Testing animations has not been covered yet anywhere on the web and there's nothing really to it other than using the ngAnimate attribute and the $animator service in your tests or just testing directives that use ngAnimate natively.

Testing JavaScript-enabled Animations

To test JavaScript animations, we just grab access to the $animator service and manually call the animation events for any of your JS animations. Then we check to see if the timeout values and style properties are correct or set in the right way. This is super easy, but the real challenge is keeping your tests running in sync rather than in async. This means that your tests won't fire off any timers or animation events that are going on as your application is being tested. How can this be achieved? Well by injecting $window rather than using window by itself, we can mock the setTimeout event and prevent any delay from occurring. Then we can test that delay value that was given to the timeout and see if it is what we expected. If you can't get around the animation timer (lets say your JavaScript animation library is closed in) then your best option is to stick to using async tests. So to make this simple, here's some test code written with MochaJS that will test out both async and sync animations.

The animation test code below tests the greensock animations code featured in an earlier section in the article.

//you need to include angular-mocks.js into karma to make this work
describe('Testing Sync Animations', function() {

  beforeEach(module('AppAnimations'));

  var w;
  beforeEach(module(function($provide) {
    w = window;
    var setTimeout = window.setTimeout,
        fnQueue = [];
    w.setTimeout = function(fn, delay) {
      fnQueue.push({
        delay : delay,
        process : fn
      });
    };
    w.setTimeout.expect = function(delay) {
      var first = fnQueue.shift();
      expect(first.delay).to.equal(delay);
      return first;
    };
    $provide.value('$window', w);
  }));

  it("should synchronously test the animation",
    inject(function($animator, $document, $rootScope) {

    var body = angular.element($document[0].body);
    var element = angular.element('<div>hello</div>');

    var animator = $animator($rootScope, {
      ngAnimate: '{enter:\'list-in\', leave:\'list-out\'}'
    });

    animator.enter(element, body);

    expect(element.hasClass('list-in')).to.equal(true);
    window.setTimeout.expect(1).process(); //the setup function
    expect(element.hasClass('list-in-active')).to.equal(true);
    window.setTimeout.expect(1000).process(); //the start function

    //now that the animation is over (timeout is gone)
    expect(element.hasClass('list-in')).to.equal(false);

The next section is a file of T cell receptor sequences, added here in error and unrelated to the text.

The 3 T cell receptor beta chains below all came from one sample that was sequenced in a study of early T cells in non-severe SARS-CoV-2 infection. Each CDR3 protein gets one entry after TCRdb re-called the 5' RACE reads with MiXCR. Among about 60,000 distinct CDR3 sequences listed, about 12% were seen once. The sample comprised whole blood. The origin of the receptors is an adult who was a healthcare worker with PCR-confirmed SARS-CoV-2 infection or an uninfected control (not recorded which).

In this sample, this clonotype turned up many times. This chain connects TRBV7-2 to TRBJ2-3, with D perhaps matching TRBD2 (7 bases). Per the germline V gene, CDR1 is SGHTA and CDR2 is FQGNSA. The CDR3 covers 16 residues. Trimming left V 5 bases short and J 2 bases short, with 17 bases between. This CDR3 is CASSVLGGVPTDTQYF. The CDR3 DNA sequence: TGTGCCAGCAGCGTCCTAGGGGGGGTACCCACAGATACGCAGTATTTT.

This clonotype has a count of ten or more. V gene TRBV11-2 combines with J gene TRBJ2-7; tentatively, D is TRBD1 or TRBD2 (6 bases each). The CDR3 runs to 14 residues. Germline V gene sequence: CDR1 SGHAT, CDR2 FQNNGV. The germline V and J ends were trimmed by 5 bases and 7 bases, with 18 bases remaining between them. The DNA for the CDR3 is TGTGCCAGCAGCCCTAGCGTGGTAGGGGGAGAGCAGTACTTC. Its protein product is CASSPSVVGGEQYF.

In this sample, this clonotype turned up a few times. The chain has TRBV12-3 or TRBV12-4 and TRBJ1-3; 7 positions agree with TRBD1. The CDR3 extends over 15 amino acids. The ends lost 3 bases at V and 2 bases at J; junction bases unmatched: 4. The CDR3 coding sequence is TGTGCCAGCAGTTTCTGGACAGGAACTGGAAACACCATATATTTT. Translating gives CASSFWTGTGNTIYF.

expect(element.hasClass('list-in-active')).to.equal(false);
  }));

});
//you need to include angular-mocks.js into karma to make this work
describe('Testing Async Animations', function() {

  beforeEach(module('AppAnimations'));

  var $animator, $document, $window, $rootScope;
  beforeEach(inject(function(_$animator_, _$document_, _$window_, _$rootScope_) {
    $animator = _$animator_;
    $document = _$document_;
    $window   = _$window_;
    $rootScope = _$rootScope_;
  }));

  it("should asynchronously test the animation", function(done) {
    var body = angular.element($document[0].body);
    var element = angular.element('<div>hello</div>');

    var animator = $animator($rootScope, {
      ngAnimate: '{enter:\'list-in\', leave:\'list-out\'}'
    });

    element.css('opacity', 0);
    animator.enter(element, body);

    //lets add 100ms just to be safe
    var timeout = 1100;
    $window.setTimeout(function() {
      expect(element.css('opacity')).to.equal("1");
      done();
    }, timeout);
  });

});

* Please view the github code repo to see how to test these two spec files.

Testing CSS-enabled Animations

Testing CSS-enabled animations is close to the same as the first sync test that was created for the JavaScript-enabled animation spec. What this means is that you're simply checking to see that the CSS class properties are assigned onto your element properly. Unfortunately, there is no way to test if a CSS style is applied to an element without using Async testing since the animation needs to kick in to update those values. What you could do, however, is provide an inline style attribute which overrides the timeout value of the animation and then check to see the style properties on your element once the 2nd CSS class is attached onto the element. This is a bit of an overkill, since anything CSS shouldn't really be tested with Mocha or Jasmine, but it is possible.

More on the way...

Version 1.1.5 comes with a crazy wave of fixes and features for ngAnimate and things are getting better with each new Pull Request that hits the AngularJS Github Repository. There are new features in the works, such as providing support for ngAnimate to easily hook itself into other frameworks with custom CSS naming conventions. Other features will animation spacing delays so that you can natively stagger your animations one tick at a time (think about how nice this will be for ngRepeat).

If there is anything else that comes to mind, then please email me or post an issue on the AngularJS Github Repo. We're all in this together so lets make animations the best that it can possibly be! Thank you!